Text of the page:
Schwetzingen palace and the palace garden can tell many stories. About English and French garden art or about the life at the court of an electoral summer residence. And also stories not so well known about the people who make sure that taking a leisurely walk in the palace garden will never lose its attraction.


The white stags and the other fountain figures have been hiding away from the winter cold under white wooden coverings for a long time. But when the first tentative sun rays find their way through the garden and the first buds burst open on the trees, there are more members of the garden staff than visitors in the garden in some of the mornings. A flowerbed is made here, a new well system is installed there – because when the temperature rises things will get crazy around here. At Easter and of course during the whole summer the palace garden becomes the place to go for lovers of garden pleasures. 725,000 people took a leisurely stroll in the palace and garden in 2016, yet again even more than in the years before.

Sandra Moritz, head of the palace administration in Schwetzingen, loves both: the tranquility of the low season and the hustle and bustle in the springtime and summer. “The change is perfect,” she says. Her favourite time of year is of course autumn. It is the only season in which she finds the time to take a leisurely stroll in the garden herself. And then her way almost always leads her to the Minerva Temple with its white, Corinthian pillars. “In the early morning, when the wafts of mist hover around the temple – it becomes an enchanted place,” Sandra Moritz says enthusiastically. She has not much in common with the image one might have of an administrator. Instead of the conservative business outfit she wears wide trousers, cool boots, her hair cut short. Her tread is firm, her handshake as well. She laughs often and much – and with each word and each gesture you realise: this woman is committed to what she does carrying out her work with a lot of energy and lifeblood. “Like everyone here,” she says and goes into raptures about her 35 “absolutely extraordinary” staff members without whom it would not at all be a pleasure here in the garden.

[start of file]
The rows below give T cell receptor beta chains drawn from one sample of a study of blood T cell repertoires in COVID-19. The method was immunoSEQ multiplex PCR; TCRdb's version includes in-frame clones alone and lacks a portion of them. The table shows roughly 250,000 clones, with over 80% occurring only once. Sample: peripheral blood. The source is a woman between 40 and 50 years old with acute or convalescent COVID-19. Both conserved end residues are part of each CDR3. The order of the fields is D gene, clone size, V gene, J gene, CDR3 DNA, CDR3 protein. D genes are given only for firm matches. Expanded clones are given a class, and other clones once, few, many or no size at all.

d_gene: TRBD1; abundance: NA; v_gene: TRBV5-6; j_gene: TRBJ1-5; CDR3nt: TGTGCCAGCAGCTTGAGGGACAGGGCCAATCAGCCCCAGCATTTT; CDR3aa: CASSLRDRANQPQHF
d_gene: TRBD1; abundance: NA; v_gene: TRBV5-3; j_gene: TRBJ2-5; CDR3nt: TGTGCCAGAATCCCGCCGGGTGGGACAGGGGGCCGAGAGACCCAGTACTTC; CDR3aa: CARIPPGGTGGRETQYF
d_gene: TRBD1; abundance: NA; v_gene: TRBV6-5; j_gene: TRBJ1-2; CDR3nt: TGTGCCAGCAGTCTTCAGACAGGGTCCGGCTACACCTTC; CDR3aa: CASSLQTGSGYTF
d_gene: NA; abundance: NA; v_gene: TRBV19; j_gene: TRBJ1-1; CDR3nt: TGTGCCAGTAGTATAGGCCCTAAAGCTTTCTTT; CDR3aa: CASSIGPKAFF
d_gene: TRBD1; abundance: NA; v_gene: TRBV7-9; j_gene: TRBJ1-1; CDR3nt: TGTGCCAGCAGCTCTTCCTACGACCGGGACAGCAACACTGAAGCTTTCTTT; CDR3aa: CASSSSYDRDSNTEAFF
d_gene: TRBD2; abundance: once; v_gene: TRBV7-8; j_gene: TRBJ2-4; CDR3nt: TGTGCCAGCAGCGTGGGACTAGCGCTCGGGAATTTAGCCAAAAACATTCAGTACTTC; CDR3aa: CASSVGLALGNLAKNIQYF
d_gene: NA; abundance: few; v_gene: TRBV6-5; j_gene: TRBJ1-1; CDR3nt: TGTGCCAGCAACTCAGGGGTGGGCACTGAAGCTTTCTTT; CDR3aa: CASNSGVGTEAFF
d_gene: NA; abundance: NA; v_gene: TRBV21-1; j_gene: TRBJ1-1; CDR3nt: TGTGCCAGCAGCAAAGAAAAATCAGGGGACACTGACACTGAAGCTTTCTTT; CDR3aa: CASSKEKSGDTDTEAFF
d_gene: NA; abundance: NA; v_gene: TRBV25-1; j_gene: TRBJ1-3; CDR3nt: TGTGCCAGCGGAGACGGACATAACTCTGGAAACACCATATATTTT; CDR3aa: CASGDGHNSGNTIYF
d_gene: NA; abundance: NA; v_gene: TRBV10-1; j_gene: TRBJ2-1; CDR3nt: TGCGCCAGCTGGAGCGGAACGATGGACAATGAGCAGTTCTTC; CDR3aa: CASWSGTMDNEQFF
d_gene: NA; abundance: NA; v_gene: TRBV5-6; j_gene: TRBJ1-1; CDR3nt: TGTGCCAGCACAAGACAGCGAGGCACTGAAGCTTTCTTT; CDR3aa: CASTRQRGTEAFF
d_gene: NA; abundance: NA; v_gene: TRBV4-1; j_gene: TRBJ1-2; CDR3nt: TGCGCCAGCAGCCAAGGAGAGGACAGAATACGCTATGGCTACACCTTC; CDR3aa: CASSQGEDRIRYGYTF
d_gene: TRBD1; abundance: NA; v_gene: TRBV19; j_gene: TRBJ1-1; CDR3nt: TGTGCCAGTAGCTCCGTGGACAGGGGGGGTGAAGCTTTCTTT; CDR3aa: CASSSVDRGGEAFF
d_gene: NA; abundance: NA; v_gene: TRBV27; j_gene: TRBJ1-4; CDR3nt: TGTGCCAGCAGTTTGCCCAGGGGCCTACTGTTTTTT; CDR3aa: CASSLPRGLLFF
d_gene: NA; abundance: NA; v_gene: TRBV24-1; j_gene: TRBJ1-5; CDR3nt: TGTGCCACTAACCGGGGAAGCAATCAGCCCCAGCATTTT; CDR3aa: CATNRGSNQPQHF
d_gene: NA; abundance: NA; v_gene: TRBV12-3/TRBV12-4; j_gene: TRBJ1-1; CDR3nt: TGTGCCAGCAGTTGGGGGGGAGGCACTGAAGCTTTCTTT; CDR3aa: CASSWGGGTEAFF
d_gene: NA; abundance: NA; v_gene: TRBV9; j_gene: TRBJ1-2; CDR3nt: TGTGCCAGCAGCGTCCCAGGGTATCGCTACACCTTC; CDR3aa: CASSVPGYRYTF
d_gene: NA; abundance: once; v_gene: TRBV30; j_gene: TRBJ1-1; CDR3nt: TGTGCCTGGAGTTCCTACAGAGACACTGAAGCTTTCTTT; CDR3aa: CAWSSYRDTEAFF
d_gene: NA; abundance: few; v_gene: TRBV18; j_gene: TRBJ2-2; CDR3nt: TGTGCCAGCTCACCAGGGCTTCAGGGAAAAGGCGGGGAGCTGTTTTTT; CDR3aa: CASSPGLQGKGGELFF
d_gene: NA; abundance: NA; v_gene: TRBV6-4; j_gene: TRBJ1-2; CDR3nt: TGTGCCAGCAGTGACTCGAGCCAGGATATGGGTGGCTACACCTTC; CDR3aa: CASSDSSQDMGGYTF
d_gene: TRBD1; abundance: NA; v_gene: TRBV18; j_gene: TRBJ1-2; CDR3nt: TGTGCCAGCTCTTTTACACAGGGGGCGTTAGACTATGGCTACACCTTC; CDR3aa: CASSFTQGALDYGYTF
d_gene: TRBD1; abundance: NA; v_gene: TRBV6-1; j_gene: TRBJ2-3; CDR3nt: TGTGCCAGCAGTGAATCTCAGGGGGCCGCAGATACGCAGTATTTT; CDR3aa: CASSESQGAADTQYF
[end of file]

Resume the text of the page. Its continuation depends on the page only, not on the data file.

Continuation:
Being extraordinary – is a fairly good description for Wolfgang Schröck-Schmidt.  For 25 years he has been part of the palace garden team. As a student of art history he started working here as a palace tour guide and never wanted to leave. “They never get rid of me,” he says dryly. To go through the palace and garden is like travelling through time. Most of all, the 57-year-old loves to travel into the 18th century when Carl Theodor (1724-1799) resided here and the entire Electorate Palatinate flourished.

More than 25 years part of the palace garden team: Wolfgang Schröck-Schmidt.

This period of thriving – as Wolfgang Schröck-Schmidt sees it – has its origin in the electoral prince’s cabinet, a relatively small room with shining Baroque floral design tapestry. “This was one of the first private rooms of that time. Privacy was something very new back then.” We learn that for obligatory appointments the electoral prince received his visitors in his bedroom. “Here in the cabinet, he received the people he liked.”